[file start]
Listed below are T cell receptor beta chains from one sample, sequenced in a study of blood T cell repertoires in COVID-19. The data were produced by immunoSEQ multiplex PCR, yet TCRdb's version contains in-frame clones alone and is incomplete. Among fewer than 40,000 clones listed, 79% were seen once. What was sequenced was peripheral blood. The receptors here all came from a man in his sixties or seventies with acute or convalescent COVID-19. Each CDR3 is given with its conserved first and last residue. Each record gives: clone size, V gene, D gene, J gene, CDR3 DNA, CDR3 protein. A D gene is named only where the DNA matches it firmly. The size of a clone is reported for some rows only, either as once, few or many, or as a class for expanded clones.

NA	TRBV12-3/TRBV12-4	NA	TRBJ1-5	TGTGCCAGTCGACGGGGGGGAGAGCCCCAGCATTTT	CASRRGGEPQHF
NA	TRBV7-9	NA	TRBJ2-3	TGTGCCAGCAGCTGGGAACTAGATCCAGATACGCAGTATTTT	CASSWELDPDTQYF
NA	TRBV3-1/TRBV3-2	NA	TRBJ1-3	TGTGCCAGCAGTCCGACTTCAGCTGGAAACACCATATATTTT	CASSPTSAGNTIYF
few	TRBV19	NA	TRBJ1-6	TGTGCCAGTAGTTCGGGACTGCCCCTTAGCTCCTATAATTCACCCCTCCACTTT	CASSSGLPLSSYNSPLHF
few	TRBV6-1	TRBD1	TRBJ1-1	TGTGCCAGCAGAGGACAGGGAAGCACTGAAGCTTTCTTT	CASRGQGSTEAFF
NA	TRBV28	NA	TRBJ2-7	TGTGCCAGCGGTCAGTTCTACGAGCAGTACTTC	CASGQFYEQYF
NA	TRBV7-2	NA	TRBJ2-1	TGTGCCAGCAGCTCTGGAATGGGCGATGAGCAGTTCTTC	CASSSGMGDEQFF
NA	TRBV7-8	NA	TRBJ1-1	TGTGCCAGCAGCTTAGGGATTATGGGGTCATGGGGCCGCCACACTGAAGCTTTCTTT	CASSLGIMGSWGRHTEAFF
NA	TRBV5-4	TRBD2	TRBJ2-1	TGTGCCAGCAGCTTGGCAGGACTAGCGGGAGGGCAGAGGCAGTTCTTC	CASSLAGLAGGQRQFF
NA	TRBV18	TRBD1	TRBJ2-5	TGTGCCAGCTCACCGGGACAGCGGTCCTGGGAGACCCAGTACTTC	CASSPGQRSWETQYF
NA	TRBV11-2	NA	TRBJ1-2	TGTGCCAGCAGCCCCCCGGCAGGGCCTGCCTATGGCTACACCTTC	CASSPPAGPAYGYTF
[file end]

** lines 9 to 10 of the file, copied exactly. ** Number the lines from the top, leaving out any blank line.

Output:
NA	TRBV7-8	NA	TRBJ1-1	TGTGCCAGCAGCTTAGGGATTATGGGGTCATGGGGCCGCCACACTGAAGCTTTCTTT	CASSLGIMGSWGRHTEAFF
NA	TRBV5-4	TRBD2	TRBJ2-1	TGTGCCAGCAGCTTGGCAGGACTAGCGGGAGGGCAGAGGCAGTTCTTC	CASSLAGLAGGQRQFF